Animal models to understand the human lumbar intervertebral disc is an important topic. Recently, Wilke et al. looked at intradiscal pressures during daily activities in sheep-one of the most comparable animal models to humans.
Back pain is most linked to intervertebral disc degeneration which includes proteoglycan loss with accompanying water loss as well as disc height loss. But to understand the complexities of this, ethical approval to use humans in an in-vivo setting is challenging. Therefore, animal models have been and will continue to be a useful way to understand the internal aspect of the disc.
These researchers embedded a pressure transducer within the nucleus at the L2-3 and L4-5 levels of this animal. They then divided the measures into two main categories: active phase and rest phase. This was an arbitrary division because sheep do not have the same rest schedules as humans do. Interestingly, they found that intradiscal pressures were on average two to four times higher compared to humans. One would think because of their quadruped orientation and horizontal nature of the spine, the pressures would have thought to be less. This was not the case. Some of the ideas around why this was the case included the active muscular contraction of the longitudinal muscles to keep the forelimbs and hind-limbs in approximation with one another. In other words, if the distance between forelimbs and hind-limbs increased, the spine would sag.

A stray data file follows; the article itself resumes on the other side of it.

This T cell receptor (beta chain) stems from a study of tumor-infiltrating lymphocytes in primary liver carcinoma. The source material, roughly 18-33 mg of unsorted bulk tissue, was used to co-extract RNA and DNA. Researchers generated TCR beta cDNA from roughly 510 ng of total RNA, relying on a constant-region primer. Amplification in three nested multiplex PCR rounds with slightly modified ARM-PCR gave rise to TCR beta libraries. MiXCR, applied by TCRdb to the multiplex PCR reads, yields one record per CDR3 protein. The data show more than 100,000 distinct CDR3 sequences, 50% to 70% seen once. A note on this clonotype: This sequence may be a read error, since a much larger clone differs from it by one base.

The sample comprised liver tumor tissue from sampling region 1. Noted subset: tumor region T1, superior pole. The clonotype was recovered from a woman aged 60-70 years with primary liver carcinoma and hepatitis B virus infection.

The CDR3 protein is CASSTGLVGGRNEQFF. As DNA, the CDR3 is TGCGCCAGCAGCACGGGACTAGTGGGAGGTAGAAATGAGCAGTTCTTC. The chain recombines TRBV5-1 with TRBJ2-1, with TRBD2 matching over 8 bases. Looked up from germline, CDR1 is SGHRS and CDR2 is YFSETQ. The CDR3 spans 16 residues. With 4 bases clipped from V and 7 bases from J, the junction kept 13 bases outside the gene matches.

Another interesting finding was they found intradiscal pressures lowest during the surgical procedure. They hypothesized that it was the medication that may have caused the muscles to relax and thus reduce the intradiscal pressures. Conversely and postoperatively, the pressures were highest. Clinically, could the effect of muscle relaxants help reduce intradiscal pressures in humans? This could likely be the pharmaco-mechanical mechanism in prescribing muscle relaxants in humans but still requires supporting research.
Overall, research like this is fundamental if we are to use animal models to study human intervertebal disc. Dynamic Disc Designs is committed to highlight fundamental research in the spirit of fostering research ideas to improve outcomes. Our spine education models help facilitate discussion.